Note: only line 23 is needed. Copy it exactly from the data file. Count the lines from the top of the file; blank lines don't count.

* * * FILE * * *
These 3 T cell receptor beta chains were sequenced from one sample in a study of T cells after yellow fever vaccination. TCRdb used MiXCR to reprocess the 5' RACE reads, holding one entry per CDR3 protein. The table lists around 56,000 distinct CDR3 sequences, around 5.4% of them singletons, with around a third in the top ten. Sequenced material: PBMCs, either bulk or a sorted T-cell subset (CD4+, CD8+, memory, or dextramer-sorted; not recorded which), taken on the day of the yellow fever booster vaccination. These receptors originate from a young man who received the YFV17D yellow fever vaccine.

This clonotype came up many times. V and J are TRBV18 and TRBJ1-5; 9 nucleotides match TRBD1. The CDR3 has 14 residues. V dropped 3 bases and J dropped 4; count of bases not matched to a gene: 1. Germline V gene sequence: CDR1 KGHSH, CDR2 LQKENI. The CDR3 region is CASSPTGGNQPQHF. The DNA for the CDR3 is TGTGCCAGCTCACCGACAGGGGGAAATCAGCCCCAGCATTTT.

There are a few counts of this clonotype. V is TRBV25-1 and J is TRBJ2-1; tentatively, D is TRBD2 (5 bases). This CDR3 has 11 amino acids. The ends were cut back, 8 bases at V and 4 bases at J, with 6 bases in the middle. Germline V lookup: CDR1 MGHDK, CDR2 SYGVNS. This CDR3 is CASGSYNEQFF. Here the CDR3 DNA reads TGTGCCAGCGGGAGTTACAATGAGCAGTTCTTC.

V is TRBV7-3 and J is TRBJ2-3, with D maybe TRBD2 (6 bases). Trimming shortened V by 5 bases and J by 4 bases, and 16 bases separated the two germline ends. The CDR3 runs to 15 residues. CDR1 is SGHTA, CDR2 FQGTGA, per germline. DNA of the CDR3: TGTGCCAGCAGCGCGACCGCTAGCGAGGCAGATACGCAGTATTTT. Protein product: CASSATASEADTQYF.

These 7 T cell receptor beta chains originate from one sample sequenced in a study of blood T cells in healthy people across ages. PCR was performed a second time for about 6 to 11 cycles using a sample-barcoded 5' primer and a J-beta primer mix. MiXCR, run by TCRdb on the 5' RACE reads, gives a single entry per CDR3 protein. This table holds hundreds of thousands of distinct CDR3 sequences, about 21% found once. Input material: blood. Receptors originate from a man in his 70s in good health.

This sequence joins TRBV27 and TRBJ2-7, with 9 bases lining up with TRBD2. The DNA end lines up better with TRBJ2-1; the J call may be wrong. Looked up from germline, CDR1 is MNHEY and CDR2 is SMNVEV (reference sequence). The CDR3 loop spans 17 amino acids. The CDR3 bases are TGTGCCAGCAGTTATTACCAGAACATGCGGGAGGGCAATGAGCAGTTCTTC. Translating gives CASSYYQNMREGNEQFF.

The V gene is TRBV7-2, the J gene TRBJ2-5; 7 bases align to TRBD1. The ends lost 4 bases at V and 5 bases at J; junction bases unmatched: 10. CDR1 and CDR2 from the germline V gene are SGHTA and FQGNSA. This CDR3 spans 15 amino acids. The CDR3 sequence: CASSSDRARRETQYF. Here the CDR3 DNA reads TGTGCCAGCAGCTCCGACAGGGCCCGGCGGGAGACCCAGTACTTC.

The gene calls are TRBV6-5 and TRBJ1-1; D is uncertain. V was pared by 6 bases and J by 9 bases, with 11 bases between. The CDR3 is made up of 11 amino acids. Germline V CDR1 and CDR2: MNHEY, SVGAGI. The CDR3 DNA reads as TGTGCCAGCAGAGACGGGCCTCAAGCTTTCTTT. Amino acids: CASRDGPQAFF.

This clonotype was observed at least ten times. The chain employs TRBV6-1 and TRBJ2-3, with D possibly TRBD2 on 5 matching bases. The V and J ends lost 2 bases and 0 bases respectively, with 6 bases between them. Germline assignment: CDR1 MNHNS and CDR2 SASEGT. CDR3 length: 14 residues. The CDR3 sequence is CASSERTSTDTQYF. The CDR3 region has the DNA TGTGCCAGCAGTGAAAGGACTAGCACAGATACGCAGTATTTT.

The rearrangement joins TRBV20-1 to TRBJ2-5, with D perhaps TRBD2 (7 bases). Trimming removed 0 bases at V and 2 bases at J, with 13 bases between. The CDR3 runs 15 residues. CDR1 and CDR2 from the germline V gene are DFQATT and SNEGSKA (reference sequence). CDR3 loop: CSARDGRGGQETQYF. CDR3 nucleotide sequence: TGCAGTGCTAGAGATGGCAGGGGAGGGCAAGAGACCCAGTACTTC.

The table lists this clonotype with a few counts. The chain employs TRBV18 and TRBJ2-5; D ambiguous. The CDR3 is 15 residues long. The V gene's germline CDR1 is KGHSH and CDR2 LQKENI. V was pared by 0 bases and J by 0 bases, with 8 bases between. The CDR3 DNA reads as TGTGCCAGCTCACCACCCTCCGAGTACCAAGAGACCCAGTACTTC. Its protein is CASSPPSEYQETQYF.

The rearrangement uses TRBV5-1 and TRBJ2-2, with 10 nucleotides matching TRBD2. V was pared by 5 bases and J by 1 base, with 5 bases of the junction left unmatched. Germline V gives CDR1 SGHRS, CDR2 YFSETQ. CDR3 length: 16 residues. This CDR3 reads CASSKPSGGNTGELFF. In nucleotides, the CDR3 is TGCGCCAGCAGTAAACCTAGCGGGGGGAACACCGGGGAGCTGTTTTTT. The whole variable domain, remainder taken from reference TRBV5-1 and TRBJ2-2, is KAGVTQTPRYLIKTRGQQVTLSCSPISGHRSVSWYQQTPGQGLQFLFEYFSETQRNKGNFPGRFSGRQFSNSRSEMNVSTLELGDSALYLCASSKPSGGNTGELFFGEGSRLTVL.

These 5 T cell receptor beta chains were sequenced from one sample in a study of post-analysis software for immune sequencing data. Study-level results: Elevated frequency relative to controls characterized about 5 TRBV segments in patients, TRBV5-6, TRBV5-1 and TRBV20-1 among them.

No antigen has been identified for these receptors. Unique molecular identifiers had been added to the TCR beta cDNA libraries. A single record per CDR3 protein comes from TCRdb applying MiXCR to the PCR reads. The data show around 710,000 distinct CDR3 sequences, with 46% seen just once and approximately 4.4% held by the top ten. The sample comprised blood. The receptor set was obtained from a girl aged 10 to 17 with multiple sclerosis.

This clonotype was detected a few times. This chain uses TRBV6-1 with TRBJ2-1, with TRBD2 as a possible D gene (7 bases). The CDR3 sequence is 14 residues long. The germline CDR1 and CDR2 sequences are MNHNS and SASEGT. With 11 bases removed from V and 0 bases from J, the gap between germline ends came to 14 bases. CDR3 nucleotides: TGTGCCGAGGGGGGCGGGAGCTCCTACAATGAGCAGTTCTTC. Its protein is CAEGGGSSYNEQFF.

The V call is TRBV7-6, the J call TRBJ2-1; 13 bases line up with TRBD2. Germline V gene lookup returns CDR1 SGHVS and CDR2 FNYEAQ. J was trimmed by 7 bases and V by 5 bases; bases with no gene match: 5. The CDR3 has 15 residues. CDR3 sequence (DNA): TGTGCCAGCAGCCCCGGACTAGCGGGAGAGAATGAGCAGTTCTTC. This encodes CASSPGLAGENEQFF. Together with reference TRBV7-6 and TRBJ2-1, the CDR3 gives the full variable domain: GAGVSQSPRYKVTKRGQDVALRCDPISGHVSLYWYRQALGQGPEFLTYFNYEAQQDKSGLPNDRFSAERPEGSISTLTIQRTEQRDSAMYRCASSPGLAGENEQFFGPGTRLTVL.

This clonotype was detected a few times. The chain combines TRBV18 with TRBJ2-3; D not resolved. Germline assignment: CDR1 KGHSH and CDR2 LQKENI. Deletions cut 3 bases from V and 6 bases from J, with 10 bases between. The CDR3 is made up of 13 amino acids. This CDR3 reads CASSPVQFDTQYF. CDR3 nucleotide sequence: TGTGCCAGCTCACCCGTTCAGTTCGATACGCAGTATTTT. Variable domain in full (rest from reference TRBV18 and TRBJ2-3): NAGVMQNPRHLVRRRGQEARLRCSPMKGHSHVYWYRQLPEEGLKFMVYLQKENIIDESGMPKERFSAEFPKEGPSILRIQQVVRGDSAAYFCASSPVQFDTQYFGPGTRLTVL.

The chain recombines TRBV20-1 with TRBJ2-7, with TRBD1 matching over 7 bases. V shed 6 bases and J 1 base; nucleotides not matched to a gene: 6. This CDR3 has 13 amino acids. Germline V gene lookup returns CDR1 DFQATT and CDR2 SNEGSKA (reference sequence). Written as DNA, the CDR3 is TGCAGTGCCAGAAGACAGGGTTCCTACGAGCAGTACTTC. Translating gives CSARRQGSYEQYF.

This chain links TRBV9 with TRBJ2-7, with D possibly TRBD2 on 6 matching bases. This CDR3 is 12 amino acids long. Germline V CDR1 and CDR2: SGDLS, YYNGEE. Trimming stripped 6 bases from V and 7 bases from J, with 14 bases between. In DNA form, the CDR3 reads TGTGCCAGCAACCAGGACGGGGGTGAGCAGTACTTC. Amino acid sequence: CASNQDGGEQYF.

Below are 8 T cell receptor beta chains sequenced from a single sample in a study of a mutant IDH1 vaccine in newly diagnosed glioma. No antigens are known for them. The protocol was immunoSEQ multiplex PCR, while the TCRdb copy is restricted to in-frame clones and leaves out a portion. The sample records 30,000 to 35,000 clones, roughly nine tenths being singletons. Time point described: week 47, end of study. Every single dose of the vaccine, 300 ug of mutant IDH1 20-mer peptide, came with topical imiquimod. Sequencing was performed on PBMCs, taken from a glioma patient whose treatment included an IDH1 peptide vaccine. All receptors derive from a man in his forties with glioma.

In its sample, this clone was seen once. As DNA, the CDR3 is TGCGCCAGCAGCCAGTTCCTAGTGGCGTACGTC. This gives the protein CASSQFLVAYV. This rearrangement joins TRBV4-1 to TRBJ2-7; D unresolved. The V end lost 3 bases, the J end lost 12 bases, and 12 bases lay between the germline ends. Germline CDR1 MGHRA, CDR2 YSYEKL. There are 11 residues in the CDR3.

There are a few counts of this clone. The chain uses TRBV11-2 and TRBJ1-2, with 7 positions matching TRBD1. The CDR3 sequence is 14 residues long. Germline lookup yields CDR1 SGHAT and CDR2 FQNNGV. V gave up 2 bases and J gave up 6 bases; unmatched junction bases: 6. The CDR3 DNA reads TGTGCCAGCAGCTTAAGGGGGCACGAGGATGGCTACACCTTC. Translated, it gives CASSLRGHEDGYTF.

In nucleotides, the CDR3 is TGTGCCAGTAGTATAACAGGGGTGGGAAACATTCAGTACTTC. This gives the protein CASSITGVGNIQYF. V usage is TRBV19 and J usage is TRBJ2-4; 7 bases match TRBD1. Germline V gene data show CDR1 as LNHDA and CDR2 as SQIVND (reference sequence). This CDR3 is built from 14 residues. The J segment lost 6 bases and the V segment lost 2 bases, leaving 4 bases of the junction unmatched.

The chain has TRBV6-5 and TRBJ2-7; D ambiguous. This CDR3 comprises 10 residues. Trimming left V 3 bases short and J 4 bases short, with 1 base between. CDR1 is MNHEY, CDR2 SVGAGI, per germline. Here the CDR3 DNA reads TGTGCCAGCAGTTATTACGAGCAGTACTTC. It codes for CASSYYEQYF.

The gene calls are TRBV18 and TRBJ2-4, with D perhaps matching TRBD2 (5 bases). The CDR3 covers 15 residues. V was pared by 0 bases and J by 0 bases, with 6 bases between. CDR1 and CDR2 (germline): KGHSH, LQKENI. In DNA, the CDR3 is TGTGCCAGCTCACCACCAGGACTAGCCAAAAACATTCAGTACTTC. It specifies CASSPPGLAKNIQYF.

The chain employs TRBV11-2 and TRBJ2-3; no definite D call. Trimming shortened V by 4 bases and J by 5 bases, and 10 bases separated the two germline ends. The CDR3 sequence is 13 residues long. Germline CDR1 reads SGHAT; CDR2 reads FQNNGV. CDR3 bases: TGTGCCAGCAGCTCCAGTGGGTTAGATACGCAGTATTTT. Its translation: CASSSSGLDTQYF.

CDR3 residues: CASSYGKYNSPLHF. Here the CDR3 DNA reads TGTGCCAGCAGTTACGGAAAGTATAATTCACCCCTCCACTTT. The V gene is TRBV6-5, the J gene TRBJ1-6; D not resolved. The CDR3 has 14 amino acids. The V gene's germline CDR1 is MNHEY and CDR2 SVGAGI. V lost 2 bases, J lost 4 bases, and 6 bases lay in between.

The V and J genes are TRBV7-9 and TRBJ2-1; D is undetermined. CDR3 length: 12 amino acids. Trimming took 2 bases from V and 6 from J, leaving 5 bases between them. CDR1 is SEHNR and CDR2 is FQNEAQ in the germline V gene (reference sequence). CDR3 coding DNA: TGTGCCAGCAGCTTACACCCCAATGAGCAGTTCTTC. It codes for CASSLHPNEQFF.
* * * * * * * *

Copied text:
In nucleotides, the CDR3 is TGTGCCAGTAGTATAACAGGGGTGGGAAACATTCAGTACTTC. This gives the protein CASSITGVGNIQYF. V usage is TRBV19 and J usage is TRBJ2-4; 7 bases match TRBD1. Germline V gene data show CDR1 as LNHDA and CDR2 as SQIVND (reference sequence). This CDR3 is built from 14 residues. The J segment lost 6 bases and the V segment lost 2 bases, leaving 4 bases of the junction unmatched.